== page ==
# Central factor is not quotient-transitive

This article gives the statement, and possibly proof, of a subgroup property (i.e., central factor) not satisfying a subgroup metaproperty (i.e., quotient-transitive subgroup property).
View all subgroup metaproperty dissatisfactions | View all subgroup metaproperty satisfactions|Get help on looking up metaproperty (dis)satisfactions for subgroup properties
Get more facts about central factor|Get more facts about quotient-transitive subgroup property|

## Statement

It is possible to have groups $H \le K \le G$ such that:

• $H$ is a central factor of $G$. (In particular, $H$ is normal in $G$).
• $K/H$ is a central factor of $G/H$.
• $K$ is not a central factor of $G$.

## Definitions used

### Central factor

Further information: Central factor

A subgroup $H$ of a group $G$ is termed a central factor if $HC_G(H) = G$ where $C_G(H)$ is the centralizer of $H$ in $G$.

Note that any central subgroup, i.e., any subgroup contained in the center, is a central factor.

## Facts used

1. Maximal among abelian normal implies self-centralizing in nilpotent

## Proof

### A generic example

Let $G$ be a finite non-Abelian group of nilpotence class two and $K$ be maximal among Abelian normal subgroups of $G$. Consider $H = K \cap Z(G)$. Then:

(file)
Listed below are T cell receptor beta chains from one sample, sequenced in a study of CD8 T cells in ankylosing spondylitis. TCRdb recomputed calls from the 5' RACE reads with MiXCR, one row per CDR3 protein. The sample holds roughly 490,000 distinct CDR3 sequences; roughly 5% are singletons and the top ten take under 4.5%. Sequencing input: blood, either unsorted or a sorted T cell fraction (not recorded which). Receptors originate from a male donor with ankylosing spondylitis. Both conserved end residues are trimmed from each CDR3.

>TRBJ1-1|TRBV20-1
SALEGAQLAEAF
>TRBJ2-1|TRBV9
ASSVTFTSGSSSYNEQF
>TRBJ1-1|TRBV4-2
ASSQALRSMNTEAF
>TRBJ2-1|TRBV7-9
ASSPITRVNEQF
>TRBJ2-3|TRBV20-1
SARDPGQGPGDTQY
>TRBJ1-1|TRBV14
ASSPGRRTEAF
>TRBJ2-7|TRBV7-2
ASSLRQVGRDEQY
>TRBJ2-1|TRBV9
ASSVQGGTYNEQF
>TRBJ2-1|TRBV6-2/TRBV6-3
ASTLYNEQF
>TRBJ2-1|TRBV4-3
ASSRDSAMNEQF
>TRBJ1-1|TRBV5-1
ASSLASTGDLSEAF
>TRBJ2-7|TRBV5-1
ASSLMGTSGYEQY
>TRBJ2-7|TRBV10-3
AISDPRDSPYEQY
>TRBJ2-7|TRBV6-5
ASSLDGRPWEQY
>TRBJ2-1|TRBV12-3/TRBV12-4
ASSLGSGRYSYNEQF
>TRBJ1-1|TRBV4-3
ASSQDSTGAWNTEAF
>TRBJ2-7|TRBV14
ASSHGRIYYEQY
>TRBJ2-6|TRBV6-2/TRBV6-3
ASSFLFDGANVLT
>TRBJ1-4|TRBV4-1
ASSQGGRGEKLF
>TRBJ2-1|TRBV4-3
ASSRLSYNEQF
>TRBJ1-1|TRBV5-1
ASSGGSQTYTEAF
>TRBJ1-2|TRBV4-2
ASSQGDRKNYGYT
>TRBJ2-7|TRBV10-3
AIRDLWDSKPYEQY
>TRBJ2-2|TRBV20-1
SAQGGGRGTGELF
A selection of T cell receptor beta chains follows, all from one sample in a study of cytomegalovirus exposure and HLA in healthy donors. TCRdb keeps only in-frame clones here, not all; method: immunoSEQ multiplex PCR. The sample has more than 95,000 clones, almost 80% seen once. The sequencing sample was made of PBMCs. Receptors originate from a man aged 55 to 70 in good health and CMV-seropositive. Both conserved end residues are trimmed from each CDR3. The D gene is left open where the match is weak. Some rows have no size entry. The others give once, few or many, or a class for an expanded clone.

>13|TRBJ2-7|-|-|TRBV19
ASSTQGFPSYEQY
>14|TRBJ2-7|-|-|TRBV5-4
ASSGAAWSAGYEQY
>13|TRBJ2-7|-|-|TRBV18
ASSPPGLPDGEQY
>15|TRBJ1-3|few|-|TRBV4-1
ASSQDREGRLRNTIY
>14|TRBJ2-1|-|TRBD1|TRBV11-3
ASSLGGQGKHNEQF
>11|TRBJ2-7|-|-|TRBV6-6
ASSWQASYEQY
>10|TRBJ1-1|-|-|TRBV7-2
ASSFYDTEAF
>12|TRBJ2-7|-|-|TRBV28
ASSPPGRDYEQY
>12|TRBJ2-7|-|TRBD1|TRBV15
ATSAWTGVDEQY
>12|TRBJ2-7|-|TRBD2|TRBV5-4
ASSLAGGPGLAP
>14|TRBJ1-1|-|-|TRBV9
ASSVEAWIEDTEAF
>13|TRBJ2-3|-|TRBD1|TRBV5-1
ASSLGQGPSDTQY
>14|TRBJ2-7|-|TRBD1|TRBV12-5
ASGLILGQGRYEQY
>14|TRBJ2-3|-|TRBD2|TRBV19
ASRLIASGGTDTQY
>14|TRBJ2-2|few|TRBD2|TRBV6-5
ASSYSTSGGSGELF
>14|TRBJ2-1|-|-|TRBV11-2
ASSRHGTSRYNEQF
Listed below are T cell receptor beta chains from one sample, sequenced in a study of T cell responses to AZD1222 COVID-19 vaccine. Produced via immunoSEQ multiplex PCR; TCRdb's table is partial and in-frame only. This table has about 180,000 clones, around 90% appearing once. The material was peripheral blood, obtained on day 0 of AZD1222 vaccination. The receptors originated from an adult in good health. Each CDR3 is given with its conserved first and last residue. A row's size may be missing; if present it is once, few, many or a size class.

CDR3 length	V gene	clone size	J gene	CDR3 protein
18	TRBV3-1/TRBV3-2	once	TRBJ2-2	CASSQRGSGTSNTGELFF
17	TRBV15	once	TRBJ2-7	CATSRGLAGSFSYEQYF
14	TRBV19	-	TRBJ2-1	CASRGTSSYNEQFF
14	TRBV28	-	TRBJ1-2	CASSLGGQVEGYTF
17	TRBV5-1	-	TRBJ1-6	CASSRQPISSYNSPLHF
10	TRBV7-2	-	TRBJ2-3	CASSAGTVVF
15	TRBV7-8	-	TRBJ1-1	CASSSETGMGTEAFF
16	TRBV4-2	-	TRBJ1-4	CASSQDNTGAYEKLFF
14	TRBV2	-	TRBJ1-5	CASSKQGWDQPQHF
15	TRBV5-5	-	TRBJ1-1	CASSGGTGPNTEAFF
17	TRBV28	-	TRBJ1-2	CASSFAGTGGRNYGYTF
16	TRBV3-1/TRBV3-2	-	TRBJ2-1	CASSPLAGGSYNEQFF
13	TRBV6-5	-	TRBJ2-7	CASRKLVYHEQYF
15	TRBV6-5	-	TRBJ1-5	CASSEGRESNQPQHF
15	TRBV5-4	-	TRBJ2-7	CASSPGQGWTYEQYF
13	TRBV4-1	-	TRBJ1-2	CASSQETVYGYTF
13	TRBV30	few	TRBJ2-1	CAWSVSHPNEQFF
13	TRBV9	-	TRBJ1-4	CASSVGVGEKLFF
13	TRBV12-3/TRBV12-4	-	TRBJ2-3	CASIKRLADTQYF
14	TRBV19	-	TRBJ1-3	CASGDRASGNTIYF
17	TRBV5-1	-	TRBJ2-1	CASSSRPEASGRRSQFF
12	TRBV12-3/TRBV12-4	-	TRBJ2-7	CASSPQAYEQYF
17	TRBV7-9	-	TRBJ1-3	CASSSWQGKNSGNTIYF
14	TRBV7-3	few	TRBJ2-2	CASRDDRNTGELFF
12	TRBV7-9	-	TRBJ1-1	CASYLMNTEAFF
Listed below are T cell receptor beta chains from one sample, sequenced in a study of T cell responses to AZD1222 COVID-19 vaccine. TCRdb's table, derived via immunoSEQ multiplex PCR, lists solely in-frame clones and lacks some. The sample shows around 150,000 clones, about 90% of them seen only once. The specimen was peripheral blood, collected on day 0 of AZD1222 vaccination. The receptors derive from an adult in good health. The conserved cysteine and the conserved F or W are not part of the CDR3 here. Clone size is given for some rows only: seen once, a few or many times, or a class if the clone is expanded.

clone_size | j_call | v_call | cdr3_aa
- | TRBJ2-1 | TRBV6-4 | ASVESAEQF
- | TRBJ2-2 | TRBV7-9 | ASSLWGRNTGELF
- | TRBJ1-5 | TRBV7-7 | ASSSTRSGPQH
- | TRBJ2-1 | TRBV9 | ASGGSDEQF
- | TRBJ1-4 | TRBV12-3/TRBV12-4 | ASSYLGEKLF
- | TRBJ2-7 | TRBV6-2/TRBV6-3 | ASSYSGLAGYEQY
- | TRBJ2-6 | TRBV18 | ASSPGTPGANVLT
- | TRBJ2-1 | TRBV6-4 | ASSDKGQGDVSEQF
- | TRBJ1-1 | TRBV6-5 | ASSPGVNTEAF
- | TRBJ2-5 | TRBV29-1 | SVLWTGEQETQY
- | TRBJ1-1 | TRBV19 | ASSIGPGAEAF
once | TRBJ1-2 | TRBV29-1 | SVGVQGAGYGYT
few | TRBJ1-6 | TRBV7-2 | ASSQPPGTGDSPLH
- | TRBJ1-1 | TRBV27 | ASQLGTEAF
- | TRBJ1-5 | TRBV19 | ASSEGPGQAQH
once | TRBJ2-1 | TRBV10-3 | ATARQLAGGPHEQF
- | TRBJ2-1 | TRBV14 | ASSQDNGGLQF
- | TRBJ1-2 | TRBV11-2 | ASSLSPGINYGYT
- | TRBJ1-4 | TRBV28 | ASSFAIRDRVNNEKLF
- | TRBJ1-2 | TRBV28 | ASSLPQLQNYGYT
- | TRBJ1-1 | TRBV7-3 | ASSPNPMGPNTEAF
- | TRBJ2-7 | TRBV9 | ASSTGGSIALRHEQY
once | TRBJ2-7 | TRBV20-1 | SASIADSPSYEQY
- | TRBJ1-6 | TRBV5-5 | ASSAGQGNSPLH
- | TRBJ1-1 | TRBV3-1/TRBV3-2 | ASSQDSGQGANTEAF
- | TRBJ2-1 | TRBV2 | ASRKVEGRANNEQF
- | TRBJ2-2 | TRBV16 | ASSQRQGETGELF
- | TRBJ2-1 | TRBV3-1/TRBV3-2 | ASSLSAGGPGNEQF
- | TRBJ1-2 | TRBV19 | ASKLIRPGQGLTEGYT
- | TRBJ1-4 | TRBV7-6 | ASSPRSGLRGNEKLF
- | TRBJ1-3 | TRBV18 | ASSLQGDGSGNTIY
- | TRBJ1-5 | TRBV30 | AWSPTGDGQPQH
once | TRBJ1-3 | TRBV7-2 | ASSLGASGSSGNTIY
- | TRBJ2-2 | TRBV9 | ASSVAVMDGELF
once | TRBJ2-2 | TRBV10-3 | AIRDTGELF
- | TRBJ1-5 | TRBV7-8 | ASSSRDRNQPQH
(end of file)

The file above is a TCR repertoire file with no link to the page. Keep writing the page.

• $H$ is a central factor of $G$: In fact, $H$ is a central subgroup of $G$ -- it is contained in the center of $G$.
• $K/H$ is a central factor of $G/H$: Since $K$ is normal in $G$, we have $[G,K] \le K$, and since $G$ has class two, we have $[G,K] \le [G,G] \le Z(G)$. Thus, $[G,K] \le K \cap Z(G) = H$. Thus, $[G/H,K/H]$ is trivial, so $K/H$ is central in $G/H$. Thus, $K/H$ is a central factor of $G/H$.
• $K$ is not a central factor of $G$: By fact (1), $K$ is a self-centralizing subgroup of $G$. Since $K$ is proper, this yields that $K$ is not a central factor of $G$.

### Example of the dihedral group

Further information: dihedral group:D8

Consider the dihedral group: $G := \langle a,x \mid a^4 = x^2 = e, xax^{-1} = a^{-1} \rangle$

Define: $H = \langle a^2 \rangle, K = \langle a \rangle$.

Then, we have:

• $H$ is a central factor of $G$: In fact, $H$ equals the center of $G$.
• $K/H$ is a central factor of $G/H$: In fact, $G/H$ is Abelian, so any subgroup of it is a central factor.
• $K$ is not a central factor of $G$: $K$ is a proper self-centralizing subgroup of $G$, so is not a central factor of $G$.

### Example of the quaternion group

Further information: quaternion group

Consider the quaternion group, with identity element $1$, and with the list of elements: $G = \{ \pm 1, \pm i, \pm j, \pm k \}$.

Define: $H = \langle -1 \rangle, K = \langle i \rangle$.

Then, we have:

• $H$ is a central factor of $G$: In fact, $H$ equals the center of $G$.
• $K/H$ is a central factor of $G/H$: In fact, $G/H$ is Abelian, so any subgroup of it is a central factor.
• $K$ is not a central factor of $G$: $K$ is a proper self-centralizing subgroup of $G$, so is not a central factor of $G$.